The third year is spent studying at a partner institution in China. Possible exchange partners include Tsinghua University and Xiamen University.

A level: AAB, to include a GCSE level or above in a foreign language

IB: 36

Additional requirements: You will also need to meet our English Language requirements.

Contextual data and differential offers
Warwick may make differential offers to students in a number of circumstances. These include students participating in the Realising Opportunities programme, or who meet two of the contextual data criteria. Differential offers will be one or two grades below Warwick’s standard offer (to a minimum of BBB).

  • Warwick International Foundation Programme (IFP)
    All students who successfully complete the Warwick IFP and apply to Warwick through UCAS will receive a guaranteed conditional offer for a related undergraduate programme (selected courses only). For full details of standard offers and conditions visit the IFP website.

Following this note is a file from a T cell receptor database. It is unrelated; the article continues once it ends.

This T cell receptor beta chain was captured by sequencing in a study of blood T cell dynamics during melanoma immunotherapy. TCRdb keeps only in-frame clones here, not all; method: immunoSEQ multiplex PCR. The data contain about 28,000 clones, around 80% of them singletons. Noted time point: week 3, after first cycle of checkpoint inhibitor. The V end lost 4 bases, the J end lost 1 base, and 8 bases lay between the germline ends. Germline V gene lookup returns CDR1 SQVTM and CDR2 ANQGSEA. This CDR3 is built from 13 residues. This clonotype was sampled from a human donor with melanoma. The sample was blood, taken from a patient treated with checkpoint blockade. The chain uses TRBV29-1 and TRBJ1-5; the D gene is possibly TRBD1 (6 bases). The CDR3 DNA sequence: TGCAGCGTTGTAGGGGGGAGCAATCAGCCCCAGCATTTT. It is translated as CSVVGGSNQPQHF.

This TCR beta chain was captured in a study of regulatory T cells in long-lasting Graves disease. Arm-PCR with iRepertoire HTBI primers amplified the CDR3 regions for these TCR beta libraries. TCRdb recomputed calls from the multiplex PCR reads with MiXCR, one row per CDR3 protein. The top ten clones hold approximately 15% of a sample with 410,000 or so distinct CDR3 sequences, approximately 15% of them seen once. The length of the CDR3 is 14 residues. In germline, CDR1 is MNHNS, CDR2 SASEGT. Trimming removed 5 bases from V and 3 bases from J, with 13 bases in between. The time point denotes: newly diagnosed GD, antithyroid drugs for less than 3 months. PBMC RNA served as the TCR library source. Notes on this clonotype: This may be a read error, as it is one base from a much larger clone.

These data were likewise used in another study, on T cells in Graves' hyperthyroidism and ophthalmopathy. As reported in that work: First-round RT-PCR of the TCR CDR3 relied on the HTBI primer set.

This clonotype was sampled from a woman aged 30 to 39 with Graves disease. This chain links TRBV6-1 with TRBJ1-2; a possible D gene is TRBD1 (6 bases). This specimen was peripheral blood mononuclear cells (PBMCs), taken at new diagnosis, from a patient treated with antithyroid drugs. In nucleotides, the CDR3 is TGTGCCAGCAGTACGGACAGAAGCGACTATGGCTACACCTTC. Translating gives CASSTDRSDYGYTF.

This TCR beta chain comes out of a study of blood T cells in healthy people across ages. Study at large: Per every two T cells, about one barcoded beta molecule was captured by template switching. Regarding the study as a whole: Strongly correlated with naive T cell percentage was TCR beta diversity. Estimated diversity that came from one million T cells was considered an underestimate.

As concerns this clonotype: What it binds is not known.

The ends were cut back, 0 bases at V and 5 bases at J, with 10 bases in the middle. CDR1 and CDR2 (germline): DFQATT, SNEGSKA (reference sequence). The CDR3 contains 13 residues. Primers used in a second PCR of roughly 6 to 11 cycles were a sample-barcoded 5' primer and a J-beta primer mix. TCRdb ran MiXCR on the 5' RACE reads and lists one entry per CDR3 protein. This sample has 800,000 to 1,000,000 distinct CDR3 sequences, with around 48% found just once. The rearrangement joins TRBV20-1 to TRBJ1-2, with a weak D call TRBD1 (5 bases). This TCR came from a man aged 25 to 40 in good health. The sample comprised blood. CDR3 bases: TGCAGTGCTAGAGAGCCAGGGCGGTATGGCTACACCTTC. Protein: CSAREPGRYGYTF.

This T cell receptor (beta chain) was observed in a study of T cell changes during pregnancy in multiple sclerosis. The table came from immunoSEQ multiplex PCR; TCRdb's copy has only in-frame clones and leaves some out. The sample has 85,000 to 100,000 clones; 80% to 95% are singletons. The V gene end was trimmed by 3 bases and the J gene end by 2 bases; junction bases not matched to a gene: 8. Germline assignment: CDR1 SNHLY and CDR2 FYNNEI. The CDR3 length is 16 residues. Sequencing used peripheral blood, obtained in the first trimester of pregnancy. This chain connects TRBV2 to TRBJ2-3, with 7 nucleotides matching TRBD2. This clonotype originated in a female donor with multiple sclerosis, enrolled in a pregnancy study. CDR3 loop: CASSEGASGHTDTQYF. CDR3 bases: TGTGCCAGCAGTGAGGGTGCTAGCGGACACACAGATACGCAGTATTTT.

• We welcome applications from students with other internationally recognised qualifications. For more information please visit the international entry requirements page.
  • Taking a gap year
    Applications for deferred entry welcomed.

    We do not typically interview applicants. Offers are made based on your UCAS form which includes predicted and actual grades, your personal statement and school reference.

    Open Days
    All students who have been offered a place are invited to visit. Find out more about our main University Open Days and other opportunities to visit us.

Year One
Introduction to Politics